Moto X custom options explained: colors, engraving

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Yesterday, with the release of the first advertisement for Motorola’s Moto X Android, we started thinking once again about those dormant rumors that circled the phone during its earlier “X phone” days, suggesting that Motorola would sell the handset with some degree of user-selectable custom hardware. While the ad copy certainly alluded to this idea, it was light on details, and we were left wondering if this would just be the big selection of color options we heard rumored, or possibly something more involved. Well, as we wait for the phone’s official launch, some new sources are attempting to describe just how this custom business will work.

Some of those really early rumors talked about things like choices of RAM or maybe even display options – more recently, that’s sounded a lot less likely, and today’s leak further confirms those suspicions: this is going to just be about the facade.

Supposedly, users will have a wide selection of colors to choose from when placing their orders, and more than just choosing a single tone for the handset, will be able to select a separate trim color.

That could be nice, depending on the number of options available, but it’s still a long way removed from the dreams of fully custom hardware these rumors inspired. The rest of the Moto X options sound even more pedestrian: shoppers will be able to have their handsets personally engraved, and for users too lazy to set their own wallpaper, they’ll be able to send a photo to Motorola in advance and have the phone arrive with it already set up.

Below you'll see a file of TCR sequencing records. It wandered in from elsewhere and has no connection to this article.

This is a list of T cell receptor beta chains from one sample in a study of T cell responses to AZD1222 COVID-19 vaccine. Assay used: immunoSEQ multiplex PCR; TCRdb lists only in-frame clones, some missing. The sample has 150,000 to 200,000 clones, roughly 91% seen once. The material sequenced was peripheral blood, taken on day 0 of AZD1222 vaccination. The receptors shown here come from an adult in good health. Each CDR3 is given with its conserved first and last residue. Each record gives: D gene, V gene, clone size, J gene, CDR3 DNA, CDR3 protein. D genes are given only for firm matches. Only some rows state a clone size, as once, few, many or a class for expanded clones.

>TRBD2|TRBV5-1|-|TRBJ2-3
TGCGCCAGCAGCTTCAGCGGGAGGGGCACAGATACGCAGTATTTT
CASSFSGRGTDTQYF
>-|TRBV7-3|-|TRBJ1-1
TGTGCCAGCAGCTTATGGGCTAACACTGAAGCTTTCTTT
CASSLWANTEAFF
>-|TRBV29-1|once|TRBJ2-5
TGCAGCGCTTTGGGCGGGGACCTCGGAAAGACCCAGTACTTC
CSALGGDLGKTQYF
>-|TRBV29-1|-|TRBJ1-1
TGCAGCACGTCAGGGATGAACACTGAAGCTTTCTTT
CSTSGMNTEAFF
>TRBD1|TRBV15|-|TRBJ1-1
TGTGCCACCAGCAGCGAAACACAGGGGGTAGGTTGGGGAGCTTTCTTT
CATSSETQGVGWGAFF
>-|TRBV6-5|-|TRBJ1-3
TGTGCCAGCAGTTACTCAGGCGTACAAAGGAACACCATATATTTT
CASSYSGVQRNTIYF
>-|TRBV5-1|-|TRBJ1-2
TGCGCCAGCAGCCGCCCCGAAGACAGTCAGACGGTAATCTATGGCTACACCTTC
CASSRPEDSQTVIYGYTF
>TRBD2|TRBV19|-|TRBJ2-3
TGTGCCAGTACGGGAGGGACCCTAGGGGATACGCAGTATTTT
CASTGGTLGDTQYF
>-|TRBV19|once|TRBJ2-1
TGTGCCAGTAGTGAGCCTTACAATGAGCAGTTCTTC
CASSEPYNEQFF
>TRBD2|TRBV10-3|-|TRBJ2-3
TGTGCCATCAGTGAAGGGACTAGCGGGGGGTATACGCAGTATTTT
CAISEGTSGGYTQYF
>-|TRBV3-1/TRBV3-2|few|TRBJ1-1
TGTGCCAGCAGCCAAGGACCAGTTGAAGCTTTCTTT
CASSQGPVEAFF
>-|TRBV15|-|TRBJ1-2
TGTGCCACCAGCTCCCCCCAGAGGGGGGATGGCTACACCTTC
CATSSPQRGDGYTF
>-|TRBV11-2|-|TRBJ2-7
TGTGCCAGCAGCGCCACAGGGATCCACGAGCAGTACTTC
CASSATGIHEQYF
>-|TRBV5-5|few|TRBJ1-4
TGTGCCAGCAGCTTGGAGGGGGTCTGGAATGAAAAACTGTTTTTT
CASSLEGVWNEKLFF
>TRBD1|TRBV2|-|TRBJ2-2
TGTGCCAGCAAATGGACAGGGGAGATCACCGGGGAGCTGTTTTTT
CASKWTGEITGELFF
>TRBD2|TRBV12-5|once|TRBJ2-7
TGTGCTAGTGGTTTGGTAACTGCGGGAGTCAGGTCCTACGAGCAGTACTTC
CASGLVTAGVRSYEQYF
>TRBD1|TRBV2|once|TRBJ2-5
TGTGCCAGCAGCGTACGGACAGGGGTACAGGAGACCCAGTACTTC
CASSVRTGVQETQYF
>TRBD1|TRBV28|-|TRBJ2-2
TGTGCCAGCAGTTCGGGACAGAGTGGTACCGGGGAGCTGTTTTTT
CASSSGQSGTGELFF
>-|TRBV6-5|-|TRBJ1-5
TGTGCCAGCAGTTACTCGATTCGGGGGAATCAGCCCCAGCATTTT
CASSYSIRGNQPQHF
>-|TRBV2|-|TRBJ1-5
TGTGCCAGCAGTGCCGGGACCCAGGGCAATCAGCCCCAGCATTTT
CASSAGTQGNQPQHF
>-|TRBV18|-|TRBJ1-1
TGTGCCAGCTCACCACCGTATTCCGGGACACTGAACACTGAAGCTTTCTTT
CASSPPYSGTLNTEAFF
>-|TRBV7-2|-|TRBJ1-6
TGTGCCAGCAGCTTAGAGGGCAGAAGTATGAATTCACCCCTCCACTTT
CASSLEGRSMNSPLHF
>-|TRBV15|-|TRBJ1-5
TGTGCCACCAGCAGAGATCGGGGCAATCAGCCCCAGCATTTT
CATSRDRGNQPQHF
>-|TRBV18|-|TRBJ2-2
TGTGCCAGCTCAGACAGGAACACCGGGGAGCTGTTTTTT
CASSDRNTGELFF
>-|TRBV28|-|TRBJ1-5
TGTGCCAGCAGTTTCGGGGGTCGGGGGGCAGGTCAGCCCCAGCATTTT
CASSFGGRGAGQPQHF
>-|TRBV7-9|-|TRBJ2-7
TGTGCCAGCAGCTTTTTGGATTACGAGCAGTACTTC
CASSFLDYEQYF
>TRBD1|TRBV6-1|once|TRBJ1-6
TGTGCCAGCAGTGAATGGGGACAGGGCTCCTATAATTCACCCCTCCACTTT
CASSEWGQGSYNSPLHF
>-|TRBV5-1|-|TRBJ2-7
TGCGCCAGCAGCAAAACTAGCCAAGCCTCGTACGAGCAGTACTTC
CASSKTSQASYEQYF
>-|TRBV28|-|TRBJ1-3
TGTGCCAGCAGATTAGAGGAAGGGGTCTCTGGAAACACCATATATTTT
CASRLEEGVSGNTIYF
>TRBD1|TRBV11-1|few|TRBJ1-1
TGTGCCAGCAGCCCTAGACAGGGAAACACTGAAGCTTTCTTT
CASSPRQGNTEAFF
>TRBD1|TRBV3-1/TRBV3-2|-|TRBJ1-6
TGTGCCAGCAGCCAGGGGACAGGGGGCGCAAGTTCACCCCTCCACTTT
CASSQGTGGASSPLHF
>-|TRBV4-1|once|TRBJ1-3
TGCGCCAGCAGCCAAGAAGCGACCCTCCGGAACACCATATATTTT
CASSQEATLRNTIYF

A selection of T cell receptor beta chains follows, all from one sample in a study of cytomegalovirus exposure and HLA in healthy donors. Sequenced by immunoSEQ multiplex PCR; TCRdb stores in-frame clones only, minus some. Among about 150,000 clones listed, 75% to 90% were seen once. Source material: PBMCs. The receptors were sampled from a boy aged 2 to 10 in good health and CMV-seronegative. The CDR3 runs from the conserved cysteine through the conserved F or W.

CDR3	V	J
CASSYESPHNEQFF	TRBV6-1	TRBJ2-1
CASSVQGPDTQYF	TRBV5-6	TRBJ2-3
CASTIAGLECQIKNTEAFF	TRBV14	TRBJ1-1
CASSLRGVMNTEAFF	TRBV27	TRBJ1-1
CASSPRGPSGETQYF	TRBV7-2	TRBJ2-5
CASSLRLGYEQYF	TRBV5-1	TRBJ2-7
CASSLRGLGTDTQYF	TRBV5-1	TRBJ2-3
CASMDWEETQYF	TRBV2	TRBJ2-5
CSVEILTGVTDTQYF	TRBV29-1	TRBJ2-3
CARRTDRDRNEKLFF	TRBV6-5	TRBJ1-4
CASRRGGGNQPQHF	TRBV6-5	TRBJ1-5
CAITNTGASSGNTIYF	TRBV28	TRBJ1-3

In all honesty, that’s very much in the realm of what we had come to expect, and even if it feels like a letdown, it’s still a bit better-sounding than the cookie-cutter phones most OEMs churn out.

There’s one other item of note attached to this news: these sources claim the Moto X will arrive running Android 4.2.2. So much for those 4.3 theories, perhaps?

Source: ABC News
Via: Android Central

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About The Author
Stephen Schenck
Stephen has been writing about electronics since 2008, which only serves to frustrate him that he waited so long to combine his love of gadgets and his degree in writing. In his spare time, he collects console and arcade game hardware, is a motorcycle enthusiast, and enjoys trapping blue crabs. Stephen's first mobile device was a 624 MHz Dell Axim X30, which he's convinced is still a viable platform. Stephen longs for a market where phones are sold independently of service, and bandwidth is cheap and plentiful; he's not holding his breath. In the meantime, he devours smartphone news and tries to sort out the juicy bitsRead more about Stephen Schenck!